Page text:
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Looking Ahead to the Retail 4th Quarter

  
  
  
There was a Dow Jones piece that appeared yesterday on The Wall Street Journal's website, "Concerns Mounting Retailers May Not Have Very Merry Christmas", that linked expectations for 4th quarter business with retailer's inventory plans.  
"The poor numbers may force retailers to reduce already spartan inventory plans further to avoid the 2.8% drop in holiday sales they rang up last year and the margin crushing markdowns they had to take to move excess inventory."

This is poorly worded (somehow linking inventory levels to the sales decreases last year), but the point is clear; if retailers don't bring in more inventory they will likely see further decreases this year. And that's simply wrong.  

Clearly, there are very few retailers who are seeing comp store increases right now. Comp's have been down for quite a while now, and as much pressure as there is on both merchants and senior management to plan for increases, in this environment it's simply not prudent to plan for increases until increases actually materialize.  

It's equally imprudent to plan inventory levels to be any greater than what's necessary to support those plans. Even when sales are declining, retailers must strive to keep inventories in line, to keep inventory turning over, in order to avoid a cash flow crunch.  

In this environment, if sales should turn around before the 4th quarter, retailers have no choice but to chase inventory once that happens. And if sales turn during the 4th quarter, sales could cut into the planned ending inventory levels, thus reducing their markdown exposure. At worst, if sales should take off, which is not very likely given what we know now, retailers will have to accept a ceiling on their potential increases. The downside risks at the moment are far greater than the upside potential.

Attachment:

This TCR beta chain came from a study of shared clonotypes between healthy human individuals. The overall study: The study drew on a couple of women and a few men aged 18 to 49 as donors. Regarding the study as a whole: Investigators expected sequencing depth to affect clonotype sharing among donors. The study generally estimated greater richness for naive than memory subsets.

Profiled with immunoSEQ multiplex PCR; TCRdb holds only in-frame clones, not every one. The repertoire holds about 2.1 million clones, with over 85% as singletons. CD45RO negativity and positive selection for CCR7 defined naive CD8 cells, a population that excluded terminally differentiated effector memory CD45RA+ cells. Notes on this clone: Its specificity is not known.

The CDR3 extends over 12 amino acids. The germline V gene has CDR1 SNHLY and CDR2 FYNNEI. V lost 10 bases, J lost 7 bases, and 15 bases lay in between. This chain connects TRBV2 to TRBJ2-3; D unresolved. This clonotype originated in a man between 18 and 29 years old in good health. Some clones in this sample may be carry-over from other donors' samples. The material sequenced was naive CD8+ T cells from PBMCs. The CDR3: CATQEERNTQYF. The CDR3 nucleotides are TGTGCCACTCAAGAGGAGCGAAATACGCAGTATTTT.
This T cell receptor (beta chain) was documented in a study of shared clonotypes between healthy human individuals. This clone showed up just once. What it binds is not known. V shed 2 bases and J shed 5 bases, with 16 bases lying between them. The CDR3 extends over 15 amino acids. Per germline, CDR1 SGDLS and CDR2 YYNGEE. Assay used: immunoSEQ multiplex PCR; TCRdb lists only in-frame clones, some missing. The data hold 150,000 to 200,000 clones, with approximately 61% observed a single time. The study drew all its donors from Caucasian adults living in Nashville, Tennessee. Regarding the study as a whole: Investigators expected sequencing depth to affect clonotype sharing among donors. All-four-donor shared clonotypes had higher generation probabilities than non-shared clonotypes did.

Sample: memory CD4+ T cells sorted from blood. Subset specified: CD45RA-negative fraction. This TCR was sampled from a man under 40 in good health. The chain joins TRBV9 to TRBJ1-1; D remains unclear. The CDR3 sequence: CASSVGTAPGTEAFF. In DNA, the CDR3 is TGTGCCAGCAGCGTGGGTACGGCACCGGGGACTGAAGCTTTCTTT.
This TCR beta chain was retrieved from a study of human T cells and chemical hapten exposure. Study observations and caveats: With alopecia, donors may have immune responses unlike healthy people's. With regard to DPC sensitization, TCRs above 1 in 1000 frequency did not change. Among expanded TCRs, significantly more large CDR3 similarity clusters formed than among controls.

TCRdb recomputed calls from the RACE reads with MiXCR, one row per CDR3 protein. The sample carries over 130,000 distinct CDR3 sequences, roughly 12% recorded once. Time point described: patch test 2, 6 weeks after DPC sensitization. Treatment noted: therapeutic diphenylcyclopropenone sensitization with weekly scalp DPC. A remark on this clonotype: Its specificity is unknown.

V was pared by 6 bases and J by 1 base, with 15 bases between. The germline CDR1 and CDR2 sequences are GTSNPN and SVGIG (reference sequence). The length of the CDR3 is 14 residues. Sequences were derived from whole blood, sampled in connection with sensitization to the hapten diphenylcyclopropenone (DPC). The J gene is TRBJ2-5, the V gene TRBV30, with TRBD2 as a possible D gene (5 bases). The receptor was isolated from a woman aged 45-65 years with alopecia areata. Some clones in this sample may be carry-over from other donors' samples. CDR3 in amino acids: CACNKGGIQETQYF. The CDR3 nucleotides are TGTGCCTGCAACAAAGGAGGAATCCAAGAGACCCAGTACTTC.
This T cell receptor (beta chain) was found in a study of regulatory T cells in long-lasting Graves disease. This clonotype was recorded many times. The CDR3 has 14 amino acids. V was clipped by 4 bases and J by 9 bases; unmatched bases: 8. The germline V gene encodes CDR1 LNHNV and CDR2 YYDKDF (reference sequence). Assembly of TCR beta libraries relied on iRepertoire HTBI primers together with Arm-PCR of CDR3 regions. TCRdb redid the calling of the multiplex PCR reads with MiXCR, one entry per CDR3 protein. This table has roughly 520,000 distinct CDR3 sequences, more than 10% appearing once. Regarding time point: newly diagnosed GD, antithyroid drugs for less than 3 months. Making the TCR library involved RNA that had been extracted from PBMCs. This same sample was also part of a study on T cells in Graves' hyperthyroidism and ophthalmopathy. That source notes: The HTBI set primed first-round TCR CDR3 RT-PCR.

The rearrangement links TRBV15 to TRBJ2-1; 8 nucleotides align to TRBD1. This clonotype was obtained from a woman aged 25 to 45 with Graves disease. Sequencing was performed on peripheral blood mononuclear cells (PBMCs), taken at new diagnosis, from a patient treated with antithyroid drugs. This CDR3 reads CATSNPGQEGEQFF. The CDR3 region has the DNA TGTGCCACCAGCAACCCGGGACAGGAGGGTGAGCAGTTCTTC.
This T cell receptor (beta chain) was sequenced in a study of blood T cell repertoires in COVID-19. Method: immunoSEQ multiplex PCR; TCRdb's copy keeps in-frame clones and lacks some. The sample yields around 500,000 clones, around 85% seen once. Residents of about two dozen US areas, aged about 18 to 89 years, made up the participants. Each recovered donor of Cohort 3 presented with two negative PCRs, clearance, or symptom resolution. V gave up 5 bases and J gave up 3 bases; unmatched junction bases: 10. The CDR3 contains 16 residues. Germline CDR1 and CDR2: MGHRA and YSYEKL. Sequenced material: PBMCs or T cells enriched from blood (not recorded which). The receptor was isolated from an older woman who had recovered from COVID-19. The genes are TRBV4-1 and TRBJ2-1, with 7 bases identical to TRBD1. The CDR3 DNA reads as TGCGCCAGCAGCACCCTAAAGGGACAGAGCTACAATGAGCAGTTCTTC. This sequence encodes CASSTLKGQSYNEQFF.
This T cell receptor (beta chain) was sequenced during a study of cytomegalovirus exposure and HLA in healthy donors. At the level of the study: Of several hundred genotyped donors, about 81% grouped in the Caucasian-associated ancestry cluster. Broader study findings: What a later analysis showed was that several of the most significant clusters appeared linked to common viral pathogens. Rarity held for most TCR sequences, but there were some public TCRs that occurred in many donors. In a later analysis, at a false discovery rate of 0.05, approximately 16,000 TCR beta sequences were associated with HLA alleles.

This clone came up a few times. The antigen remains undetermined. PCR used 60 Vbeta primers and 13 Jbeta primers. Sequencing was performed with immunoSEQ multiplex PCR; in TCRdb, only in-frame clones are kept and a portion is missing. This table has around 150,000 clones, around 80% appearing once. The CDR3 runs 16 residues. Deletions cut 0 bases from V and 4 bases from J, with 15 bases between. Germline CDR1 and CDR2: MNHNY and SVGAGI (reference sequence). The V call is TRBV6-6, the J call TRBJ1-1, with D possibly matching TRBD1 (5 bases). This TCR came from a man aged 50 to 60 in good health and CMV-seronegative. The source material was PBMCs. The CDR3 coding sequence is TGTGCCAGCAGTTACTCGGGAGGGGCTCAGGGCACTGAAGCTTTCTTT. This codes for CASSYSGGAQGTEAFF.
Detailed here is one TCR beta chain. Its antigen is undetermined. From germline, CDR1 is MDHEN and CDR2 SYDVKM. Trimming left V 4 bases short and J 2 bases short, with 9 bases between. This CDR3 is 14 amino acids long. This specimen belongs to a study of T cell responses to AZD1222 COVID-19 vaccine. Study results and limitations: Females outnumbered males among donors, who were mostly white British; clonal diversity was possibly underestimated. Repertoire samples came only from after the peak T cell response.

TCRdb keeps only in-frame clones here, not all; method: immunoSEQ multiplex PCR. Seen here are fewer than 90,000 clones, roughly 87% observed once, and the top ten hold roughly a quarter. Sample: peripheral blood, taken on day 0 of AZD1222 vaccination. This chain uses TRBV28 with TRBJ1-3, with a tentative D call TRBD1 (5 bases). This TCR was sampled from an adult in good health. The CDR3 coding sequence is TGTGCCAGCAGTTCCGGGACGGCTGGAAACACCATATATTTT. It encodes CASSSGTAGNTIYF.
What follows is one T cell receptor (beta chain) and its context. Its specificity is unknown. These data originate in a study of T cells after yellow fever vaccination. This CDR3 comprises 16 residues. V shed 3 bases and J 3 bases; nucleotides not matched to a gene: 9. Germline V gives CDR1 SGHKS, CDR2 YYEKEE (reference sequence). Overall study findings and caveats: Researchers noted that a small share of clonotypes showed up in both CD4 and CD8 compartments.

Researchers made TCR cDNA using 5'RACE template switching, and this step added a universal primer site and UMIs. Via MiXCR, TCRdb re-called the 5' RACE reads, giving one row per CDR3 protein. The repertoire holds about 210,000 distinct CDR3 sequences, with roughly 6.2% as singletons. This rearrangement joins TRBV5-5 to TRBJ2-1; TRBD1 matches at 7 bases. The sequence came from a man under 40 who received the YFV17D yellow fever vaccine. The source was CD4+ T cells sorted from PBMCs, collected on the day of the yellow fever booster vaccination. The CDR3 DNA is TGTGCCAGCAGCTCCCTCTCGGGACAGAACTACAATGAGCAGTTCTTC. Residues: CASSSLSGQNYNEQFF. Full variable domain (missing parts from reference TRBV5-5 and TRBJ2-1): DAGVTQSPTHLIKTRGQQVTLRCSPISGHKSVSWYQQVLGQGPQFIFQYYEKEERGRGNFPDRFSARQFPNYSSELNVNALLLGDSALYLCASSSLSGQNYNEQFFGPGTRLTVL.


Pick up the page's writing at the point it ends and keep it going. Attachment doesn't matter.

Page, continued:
All of which means that if retailers are cutting their inventory plans, it's not that they aren't looking for increases, it's that the risks of committing inventory now to chase future increases are simply too great.  

This is also exactly how smaller, independent retailers should be thinking. Instinctively, they are usually very aggressive in chasing sales, but they've had to become far more cautious given what's happened over the past couple of years, especially during the last six months. Many are still struggling to bring inventory levels in line with the "new normal" of sales volume.  

Wait for increases to materialize before you plan for increases. Keep inventories in line with sales, and keep inventory turns where they need to be to generate cash flow. Stay liquid. Defer commitments for new inventory as long as possible. Be ready to chase when things finally turn. This is the game plan for all retailers right now.

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